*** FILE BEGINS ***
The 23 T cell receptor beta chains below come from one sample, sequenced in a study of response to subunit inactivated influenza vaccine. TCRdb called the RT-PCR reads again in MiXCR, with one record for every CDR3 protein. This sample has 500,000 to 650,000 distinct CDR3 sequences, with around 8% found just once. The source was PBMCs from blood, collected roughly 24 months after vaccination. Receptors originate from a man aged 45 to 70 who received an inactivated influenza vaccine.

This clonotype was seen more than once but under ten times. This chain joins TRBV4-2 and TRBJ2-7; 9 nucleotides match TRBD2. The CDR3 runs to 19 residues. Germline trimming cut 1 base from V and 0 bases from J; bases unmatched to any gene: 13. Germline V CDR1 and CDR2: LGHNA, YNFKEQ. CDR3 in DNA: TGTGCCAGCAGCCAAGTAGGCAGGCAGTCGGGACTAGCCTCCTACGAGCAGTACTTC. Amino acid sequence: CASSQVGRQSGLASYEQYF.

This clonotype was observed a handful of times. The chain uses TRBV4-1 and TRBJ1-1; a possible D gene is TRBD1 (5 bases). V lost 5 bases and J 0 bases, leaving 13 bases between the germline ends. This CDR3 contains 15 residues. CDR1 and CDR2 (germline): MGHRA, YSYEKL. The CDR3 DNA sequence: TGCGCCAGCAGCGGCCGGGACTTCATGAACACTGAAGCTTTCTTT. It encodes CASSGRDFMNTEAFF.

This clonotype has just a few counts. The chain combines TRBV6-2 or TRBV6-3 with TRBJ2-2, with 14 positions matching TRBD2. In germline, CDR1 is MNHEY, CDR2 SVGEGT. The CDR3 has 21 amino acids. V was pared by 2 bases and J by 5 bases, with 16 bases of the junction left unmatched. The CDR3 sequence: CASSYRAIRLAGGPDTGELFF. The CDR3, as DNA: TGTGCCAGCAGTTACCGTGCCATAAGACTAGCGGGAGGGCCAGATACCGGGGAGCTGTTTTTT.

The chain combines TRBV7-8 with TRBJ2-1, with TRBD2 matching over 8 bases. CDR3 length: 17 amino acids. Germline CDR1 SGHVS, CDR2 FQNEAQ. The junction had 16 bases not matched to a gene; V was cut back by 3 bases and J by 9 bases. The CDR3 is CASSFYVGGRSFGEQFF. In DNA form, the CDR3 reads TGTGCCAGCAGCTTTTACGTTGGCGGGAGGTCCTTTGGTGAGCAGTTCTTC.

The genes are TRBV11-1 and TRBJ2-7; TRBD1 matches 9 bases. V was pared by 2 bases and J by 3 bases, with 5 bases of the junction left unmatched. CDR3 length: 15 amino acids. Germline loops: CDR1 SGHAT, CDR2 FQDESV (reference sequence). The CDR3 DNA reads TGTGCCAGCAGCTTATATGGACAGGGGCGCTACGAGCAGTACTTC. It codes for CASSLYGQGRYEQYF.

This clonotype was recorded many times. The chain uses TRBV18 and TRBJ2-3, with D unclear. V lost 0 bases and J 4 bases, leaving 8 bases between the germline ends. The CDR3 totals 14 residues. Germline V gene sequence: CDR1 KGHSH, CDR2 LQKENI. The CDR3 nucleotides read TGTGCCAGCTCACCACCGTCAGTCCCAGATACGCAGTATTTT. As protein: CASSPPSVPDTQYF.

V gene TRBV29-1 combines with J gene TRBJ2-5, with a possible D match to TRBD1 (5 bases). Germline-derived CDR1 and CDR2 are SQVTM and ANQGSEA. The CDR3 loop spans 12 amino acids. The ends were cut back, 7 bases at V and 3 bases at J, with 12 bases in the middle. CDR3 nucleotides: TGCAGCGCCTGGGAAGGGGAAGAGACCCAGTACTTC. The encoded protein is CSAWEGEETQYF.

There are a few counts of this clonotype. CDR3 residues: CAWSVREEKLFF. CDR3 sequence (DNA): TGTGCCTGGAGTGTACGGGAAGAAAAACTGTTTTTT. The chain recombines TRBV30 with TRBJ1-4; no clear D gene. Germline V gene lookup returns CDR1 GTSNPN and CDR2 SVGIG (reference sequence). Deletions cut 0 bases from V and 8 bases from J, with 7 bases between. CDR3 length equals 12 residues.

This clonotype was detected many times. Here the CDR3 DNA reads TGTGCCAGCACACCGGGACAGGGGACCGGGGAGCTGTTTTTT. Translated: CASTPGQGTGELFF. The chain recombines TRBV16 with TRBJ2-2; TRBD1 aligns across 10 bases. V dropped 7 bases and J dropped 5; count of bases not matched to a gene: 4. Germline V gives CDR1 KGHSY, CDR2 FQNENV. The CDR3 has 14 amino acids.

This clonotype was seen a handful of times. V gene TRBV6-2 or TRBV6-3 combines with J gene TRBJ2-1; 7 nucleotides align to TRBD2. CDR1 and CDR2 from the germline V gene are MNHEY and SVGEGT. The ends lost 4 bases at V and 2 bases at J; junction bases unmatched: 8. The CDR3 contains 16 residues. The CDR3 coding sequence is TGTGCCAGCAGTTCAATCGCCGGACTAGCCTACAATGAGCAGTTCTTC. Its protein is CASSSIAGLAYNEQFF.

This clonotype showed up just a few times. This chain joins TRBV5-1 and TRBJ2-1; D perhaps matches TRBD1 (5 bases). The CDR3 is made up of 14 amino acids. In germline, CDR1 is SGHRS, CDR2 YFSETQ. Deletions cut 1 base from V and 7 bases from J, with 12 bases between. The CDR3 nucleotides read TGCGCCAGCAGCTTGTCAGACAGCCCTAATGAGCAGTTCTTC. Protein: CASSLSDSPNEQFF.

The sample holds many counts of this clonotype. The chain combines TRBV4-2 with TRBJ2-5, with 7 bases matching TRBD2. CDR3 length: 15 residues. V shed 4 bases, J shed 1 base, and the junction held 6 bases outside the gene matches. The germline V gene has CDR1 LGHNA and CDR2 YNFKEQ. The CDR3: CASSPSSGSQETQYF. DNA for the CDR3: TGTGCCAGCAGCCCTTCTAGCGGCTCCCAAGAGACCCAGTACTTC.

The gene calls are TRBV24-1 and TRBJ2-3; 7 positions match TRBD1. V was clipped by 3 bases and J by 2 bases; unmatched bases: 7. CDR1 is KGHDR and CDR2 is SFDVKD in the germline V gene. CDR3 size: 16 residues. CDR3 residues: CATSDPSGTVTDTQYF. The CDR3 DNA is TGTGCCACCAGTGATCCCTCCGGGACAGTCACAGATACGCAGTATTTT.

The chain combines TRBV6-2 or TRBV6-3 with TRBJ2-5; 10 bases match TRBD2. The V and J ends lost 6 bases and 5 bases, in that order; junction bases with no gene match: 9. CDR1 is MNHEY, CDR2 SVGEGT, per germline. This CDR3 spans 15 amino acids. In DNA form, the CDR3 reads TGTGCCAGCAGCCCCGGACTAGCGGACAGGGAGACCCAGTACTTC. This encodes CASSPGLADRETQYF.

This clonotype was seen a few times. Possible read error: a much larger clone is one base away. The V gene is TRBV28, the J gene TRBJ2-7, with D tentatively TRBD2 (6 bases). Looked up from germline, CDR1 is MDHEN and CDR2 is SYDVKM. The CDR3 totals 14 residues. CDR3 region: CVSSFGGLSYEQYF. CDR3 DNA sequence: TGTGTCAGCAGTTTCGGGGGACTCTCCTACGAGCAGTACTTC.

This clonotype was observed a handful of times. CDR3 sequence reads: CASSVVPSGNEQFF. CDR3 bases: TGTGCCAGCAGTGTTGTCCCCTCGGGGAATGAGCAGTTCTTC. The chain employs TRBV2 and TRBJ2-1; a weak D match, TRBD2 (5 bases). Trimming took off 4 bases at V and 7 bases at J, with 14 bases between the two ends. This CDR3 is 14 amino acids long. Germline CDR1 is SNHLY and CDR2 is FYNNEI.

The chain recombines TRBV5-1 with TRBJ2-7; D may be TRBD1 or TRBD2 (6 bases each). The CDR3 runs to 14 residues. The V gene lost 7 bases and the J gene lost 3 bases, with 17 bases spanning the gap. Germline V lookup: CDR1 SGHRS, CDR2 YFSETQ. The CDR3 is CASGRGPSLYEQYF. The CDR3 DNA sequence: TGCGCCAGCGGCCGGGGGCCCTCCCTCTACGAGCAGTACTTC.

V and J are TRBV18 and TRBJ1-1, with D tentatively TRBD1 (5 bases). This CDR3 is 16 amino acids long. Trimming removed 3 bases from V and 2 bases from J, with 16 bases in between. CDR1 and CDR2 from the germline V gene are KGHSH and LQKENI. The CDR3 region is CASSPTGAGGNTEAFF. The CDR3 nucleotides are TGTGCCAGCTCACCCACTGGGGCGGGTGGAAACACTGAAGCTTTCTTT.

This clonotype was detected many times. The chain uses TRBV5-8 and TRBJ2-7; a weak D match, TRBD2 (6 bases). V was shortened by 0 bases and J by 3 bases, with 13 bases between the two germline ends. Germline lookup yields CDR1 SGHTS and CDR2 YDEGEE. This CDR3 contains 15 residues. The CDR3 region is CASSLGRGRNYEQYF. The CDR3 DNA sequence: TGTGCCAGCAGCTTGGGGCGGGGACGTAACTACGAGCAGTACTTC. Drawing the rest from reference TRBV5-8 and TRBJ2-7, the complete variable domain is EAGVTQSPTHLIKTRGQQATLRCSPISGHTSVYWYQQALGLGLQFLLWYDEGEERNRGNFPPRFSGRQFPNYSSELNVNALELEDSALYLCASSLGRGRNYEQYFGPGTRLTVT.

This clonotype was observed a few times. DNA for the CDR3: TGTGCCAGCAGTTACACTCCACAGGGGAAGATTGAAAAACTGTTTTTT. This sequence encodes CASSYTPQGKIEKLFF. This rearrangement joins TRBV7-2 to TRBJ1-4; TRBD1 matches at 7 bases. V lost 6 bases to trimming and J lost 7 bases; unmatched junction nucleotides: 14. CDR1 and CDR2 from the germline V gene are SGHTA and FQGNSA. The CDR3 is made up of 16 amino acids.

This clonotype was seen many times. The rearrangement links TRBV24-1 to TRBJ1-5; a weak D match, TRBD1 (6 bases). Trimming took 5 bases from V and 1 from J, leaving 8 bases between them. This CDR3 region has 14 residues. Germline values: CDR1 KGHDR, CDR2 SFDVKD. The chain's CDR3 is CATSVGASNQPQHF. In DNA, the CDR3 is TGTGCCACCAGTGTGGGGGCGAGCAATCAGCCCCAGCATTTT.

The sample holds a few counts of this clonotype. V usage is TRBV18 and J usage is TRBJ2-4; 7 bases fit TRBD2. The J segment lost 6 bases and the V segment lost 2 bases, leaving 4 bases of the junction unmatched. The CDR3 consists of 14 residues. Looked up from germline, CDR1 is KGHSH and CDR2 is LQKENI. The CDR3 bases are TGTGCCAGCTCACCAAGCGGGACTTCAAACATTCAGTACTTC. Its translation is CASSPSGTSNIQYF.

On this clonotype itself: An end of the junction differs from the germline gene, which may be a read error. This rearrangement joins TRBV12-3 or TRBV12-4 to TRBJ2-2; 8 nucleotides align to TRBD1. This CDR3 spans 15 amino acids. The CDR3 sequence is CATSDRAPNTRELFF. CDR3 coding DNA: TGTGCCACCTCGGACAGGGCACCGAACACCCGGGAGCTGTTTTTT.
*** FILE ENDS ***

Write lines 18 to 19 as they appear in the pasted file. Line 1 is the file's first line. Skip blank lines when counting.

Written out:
The chain recombines TRBV5-1 with TRBJ2-7; D may be TRBD1 or TRBD2 (6 bases each). The CDR3 runs to 14 residues. The V gene lost 7 bases and the J gene lost 3 bases, with 17 bases spanning the gap. Germline V lookup: CDR1 SGHRS, CDR2 YFSETQ. The CDR3 is CASGRGPSLYEQYF. The CDR3 DNA sequence: TGCGCCAGCGGCCGGGGGCCCTCCCTCTACGAGCAGTACTTC.

V and J are TRBV18 and TRBJ1-1, with D tentatively TRBD1 (5 bases). This CDR3 is 16 amino acids long. Trimming removed 3 bases from V and 2 bases from J, with 16 bases in between. CDR1 and CDR2 from the germline V gene are KGHSH and LQKENI. The CDR3 region is CASSPTGAGGNTEAFF. The CDR3 nucleotides are TGTGCCAGCTCACCCACTGGGGCGGGTGGAAACACTGAAGCTTTCTTT.